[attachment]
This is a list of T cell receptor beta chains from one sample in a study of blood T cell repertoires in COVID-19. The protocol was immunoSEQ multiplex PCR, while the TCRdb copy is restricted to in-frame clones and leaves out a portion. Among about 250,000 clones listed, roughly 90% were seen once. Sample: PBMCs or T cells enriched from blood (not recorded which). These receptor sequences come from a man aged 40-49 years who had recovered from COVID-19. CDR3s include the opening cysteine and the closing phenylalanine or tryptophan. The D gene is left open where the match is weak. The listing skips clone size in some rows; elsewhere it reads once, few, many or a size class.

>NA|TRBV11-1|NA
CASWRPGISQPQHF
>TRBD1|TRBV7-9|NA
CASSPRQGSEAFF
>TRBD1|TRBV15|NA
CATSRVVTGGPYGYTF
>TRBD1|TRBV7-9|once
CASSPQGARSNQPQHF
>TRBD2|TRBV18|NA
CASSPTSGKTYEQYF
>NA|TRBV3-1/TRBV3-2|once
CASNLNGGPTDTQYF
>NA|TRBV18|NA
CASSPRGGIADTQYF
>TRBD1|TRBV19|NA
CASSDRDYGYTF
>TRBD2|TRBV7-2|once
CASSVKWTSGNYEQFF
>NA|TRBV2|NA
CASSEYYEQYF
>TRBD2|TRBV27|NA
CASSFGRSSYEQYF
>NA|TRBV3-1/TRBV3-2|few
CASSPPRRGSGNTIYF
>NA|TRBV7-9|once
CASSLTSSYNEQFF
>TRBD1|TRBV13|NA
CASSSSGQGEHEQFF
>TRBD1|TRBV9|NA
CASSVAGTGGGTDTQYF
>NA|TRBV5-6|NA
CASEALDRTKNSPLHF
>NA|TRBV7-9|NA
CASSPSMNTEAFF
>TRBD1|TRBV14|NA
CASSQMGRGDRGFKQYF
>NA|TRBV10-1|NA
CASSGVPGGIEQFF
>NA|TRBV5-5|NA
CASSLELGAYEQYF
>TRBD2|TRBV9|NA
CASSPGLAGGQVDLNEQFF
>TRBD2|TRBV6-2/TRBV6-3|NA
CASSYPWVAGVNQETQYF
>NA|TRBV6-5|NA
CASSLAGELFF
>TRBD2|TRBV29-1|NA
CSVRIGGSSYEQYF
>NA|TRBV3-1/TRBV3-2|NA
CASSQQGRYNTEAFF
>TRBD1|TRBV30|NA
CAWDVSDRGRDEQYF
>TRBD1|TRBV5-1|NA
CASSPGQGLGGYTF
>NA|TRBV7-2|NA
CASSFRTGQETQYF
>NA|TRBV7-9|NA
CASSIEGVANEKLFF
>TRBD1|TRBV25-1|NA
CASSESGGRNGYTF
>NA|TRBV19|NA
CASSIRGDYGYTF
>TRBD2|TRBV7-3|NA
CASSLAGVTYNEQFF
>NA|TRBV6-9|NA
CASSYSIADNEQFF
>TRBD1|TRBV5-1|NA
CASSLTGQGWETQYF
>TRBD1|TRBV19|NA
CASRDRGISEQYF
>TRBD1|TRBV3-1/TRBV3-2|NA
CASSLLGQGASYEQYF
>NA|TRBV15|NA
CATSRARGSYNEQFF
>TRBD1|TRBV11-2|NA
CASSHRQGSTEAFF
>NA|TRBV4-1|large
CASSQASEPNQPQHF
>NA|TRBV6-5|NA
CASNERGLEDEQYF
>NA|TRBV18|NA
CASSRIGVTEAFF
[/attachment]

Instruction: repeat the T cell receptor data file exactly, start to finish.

This is a list of T cell receptor beta chains from one sample in a study of blood T cell repertoires in COVID-19. The protocol was immunoSEQ multiplex PCR, while the TCRdb copy is restricted to in-frame clones and leaves out a portion. Among about 250,000 clones listed, roughly 90% were seen once. Sample: PBMCs or T cells enriched from blood (not recorded which). These receptor sequences come from a man aged 40-49 years who had recovered from COVID-19. CDR3s include the opening cysteine and the closing phenylalanine or tryptophan. The D gene is left open where the match is weak. The listing skips clone size in some rows; elsewhere it reads once, few, many or a size class.

>NA|TRBV11-1|NA
CASWRPGISQPQHF
>TRBD1|TRBV7-9|NA
CASSPRQGSEAFF
>TRBD1|TRBV15|NA
CATSRVVTGGPYGYTF
>TRBD1|TRBV7-9|once
CASSPQGARSNQPQHF
>TRBD2|TRBV18|NA
CASSPTSGKTYEQYF
>NA|TRBV3-1/TRBV3-2|once
CASNLNGGPTDTQYF
>NA|TRBV18|NA
CASSPRGGIADTQYF
>TRBD1|TRBV19|NA
CASSDRDYGYTF
>TRBD2|TRBV7-2|once
CASSVKWTSGNYEQFF
>NA|TRBV2|NA
CASSEYYEQYF
>TRBD2|TRBV27|NA
CASSFGRSSYEQYF
>NA|TRBV3-1/TRBV3-2|few
CASSPPRRGSGNTIYF
>NA|TRBV7-9|once
CASSLTSSYNEQFF
>TRBD1|TRBV13|NA
CASSSSGQGEHEQFF
>TRBD1|TRBV9|NA
CASSVAGTGGGTDTQYF
>NA|TRBV5-6|NA
CASEALDRTKNSPLHF
>NA|TRBV7-9|NA
CASSPSMNTEAFF
>TRBD1|TRBV14|NA
CASSQMGRGDRGFKQYF
>NA|TRBV10-1|NA
CASSGVPGGIEQFF
>NA|TRBV5-5|NA
CASSLELGAYEQYF
>TRBD2|TRBV9|NA
CASSPGLAGGQVDLNEQFF
>TRBD2|TRBV6-2/TRBV6-3|NA
CASSYPWVAGVNQETQYF
>NA|TRBV6-5|NA
CASSLAGELFF
>TRBD2|TRBV29-1|NA
CSVRIGGSSYEQYF
>NA|TRBV3-1/TRBV3-2|NA
CASSQQGRYNTEAFF
>TRBD1|TRBV30|NA
CAWDVSDRGRDEQYF
>TRBD1|TRBV5-1|NA
CASSPGQGLGGYTF
>NA|TRBV7-2|NA
CASSFRTGQETQYF
>NA|TRBV7-9|NA
CASSIEGVANEKLFF
>TRBD1|TRBV25-1|NA
CASSESGGRNGYTF
>NA|TRBV19|NA
CASSIRGDYGYTF
>TRBD2|TRBV7-3|NA
CASSLAGVTYNEQFF
>NA|TRBV6-9|NA
CASSYSIADNEQFF
>TRBD1|TRBV5-1|NA
CASSLTGQGWETQYF
>TRBD1|TRBV19|NA
CASRDRGISEQYF
>TRBD1|TRBV3-1/TRBV3-2|NA
CASSLLGQGASYEQYF
>NA|TRBV15|NA
CATSRARGSYNEQFF
>TRBD1|TRBV11-2|NA
CASSHRQGSTEAFF
>NA|TRBV4-1|large
CASSQASEPNQPQHF
>NA|TRBV6-5|NA
CASNERGLEDEQYF
>NA|TRBV18|NA
CASSRIGVTEAFF